How Jesrina Arshad is Forging a Path for Females in Tech and Business
When Jesrina Arshad talks about her startup, she draws you in, sharing her journey from being in ill health to making sure that those who need a health boost know where to go.
She is a ‘maven’, the kind that Malcolm Gladwell talks incessantly about in his book The Tipping Point, the kind who is always ready and eager to share what they know with everyone. She knows her stuff, and she should because she has worked as a digital strategist in media for a long time.
Also, business is in her blood. Her father Raja Tan Sri Arshad Tun Uda is a prominent business leader who is the chairman of telco giant Maxis and a senior director on high-profile boards, including ACR Capitial and Yayasan Raja Muda Selangor.
Three and a half years ago she co-founded PurelyB – a health and wellness online community portal, and is currently running it as the CEO.
Being at the helm suits her, even when there are ups and downs, but for Jesrina having passion and vision help. “I could never go back to corporate life now that I have had a taste of not just running my own business but driving a vision that I’m so passionate about.”
ON WOMEN IN BUSINESS: “It isn’t more difficult for women in business, I feel that, yes there are certain biases but some of that may be unconscious. I find that some women, not all, may lack confidence and have that preconceived notion of where they stand. But I do see that changing and more women are starting to overcome that.”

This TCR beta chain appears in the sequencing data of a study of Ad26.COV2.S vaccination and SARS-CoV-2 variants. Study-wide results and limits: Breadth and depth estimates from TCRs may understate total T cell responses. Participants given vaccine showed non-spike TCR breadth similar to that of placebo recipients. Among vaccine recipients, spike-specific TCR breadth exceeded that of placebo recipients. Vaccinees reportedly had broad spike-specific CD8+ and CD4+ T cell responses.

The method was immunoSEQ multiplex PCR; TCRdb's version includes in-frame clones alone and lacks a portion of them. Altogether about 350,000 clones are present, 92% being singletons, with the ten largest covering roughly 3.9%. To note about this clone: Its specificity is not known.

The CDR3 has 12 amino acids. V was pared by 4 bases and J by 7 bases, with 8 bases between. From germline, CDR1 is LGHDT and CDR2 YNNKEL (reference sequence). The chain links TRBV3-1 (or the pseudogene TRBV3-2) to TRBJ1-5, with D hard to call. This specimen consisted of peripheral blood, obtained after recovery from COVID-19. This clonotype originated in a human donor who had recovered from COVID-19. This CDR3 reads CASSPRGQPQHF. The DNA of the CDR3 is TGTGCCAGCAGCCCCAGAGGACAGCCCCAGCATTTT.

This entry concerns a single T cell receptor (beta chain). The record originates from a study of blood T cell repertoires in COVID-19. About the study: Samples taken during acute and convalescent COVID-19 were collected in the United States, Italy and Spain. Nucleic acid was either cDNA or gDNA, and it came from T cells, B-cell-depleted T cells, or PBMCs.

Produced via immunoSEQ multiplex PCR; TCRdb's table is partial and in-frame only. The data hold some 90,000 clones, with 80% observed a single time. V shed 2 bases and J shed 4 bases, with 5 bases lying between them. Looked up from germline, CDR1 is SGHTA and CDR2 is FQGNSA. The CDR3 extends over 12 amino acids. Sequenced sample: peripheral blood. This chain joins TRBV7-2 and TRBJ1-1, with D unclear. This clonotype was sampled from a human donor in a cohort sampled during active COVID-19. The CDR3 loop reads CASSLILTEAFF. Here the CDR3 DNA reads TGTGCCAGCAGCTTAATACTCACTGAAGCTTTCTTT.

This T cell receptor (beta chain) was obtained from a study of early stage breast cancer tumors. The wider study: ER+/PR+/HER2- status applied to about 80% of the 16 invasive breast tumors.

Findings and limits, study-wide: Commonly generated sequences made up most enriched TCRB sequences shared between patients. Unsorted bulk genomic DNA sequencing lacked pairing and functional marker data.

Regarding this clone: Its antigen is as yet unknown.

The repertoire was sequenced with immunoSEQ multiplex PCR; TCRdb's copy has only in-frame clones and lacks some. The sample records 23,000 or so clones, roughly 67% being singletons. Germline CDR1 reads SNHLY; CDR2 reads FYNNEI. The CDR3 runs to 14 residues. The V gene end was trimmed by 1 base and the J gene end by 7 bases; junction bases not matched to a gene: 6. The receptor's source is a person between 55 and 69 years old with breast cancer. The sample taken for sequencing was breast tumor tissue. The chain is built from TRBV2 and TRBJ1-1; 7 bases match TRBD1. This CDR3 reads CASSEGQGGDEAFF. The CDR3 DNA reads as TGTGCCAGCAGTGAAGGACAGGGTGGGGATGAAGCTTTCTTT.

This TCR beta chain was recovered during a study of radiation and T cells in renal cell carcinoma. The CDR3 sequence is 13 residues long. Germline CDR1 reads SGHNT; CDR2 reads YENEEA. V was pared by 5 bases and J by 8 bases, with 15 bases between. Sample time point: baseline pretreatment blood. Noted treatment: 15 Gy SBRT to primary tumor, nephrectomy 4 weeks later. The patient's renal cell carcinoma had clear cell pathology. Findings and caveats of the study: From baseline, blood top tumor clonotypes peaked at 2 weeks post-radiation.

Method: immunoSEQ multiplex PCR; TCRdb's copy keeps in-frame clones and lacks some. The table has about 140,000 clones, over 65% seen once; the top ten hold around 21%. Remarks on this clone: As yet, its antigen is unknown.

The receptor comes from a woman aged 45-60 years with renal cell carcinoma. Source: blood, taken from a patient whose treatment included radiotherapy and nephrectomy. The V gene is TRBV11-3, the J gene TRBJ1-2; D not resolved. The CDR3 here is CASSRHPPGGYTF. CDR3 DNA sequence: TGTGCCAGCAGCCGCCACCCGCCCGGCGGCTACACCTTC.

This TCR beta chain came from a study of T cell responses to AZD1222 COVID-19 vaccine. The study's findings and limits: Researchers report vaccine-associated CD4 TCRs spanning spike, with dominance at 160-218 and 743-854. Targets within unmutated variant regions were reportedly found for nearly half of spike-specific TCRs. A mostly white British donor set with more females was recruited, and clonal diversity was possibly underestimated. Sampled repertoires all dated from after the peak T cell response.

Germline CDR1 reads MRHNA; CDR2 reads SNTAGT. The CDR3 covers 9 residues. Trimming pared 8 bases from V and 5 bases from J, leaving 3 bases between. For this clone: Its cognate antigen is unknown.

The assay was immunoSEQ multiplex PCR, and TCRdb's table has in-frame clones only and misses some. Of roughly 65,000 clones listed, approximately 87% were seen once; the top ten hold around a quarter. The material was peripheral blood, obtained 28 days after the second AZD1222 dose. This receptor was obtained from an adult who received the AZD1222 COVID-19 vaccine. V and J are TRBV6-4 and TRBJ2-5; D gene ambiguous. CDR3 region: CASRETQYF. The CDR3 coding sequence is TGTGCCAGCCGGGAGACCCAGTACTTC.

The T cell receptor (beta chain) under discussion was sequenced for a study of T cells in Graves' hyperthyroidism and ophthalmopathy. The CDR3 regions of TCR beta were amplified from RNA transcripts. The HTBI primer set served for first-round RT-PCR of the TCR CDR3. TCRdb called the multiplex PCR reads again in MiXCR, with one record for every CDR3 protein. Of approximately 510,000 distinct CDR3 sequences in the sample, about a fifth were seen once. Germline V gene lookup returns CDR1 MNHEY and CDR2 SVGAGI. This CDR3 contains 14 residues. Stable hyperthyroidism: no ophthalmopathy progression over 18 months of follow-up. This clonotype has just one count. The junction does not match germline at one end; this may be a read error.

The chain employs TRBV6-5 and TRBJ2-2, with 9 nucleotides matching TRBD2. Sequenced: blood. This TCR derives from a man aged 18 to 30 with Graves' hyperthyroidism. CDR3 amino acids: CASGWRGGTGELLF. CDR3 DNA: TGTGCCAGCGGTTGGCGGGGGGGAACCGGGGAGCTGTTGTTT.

ON BELIEVING IN THE BUSINESS: “We know our stuff, there’s nothing we can’t answer confidently and because we bring that to the table, stakeholders and investors believe in us. However, when I talk about this in a funding situation, I find that this is where issues come about. Just in general, venture capitalists are more male-skewed, male dominated. They tend to invest in businesses that they know, or are familiar with, something that they can relate to. When it is a women-skewed business, it is very difficult to convince male investors to invest.
ON GENDER EQUALITY IN BUSINESS: “It is getting better now. Men should definitely be part of the conversation, this isn’t about women versus men. Sheryl Sandberg wrote about it in her book Lean In: Women, Work and the Will to Lead, it is just a conversation that needs to be had so that there will be more awareness. There’s no change that can be made if it is just women coming together, no impactful change.”
ON CREATING THAT AWARENESS: “I moderated a panel recently about women in tech and I had to set the tone because the majority in the room were men. I said that this is not about men against women. I talked about the stats that showed women-founded companies get funded a lot less than men. But when it comes to profitability and delivering results, higher success rates are with women-founded companies. The stats are there. What’s the next step? It’s action. Because that’s what is lacking. Some countries are doing it but not a lot in Asia.
AN EXAMPLE OF THAT ACTION: In hiring, take gender out of the resume and see how that person performs and see if they are right for the job.
Related: The Career U-Turn That Changed Lim Wei Ling’s Life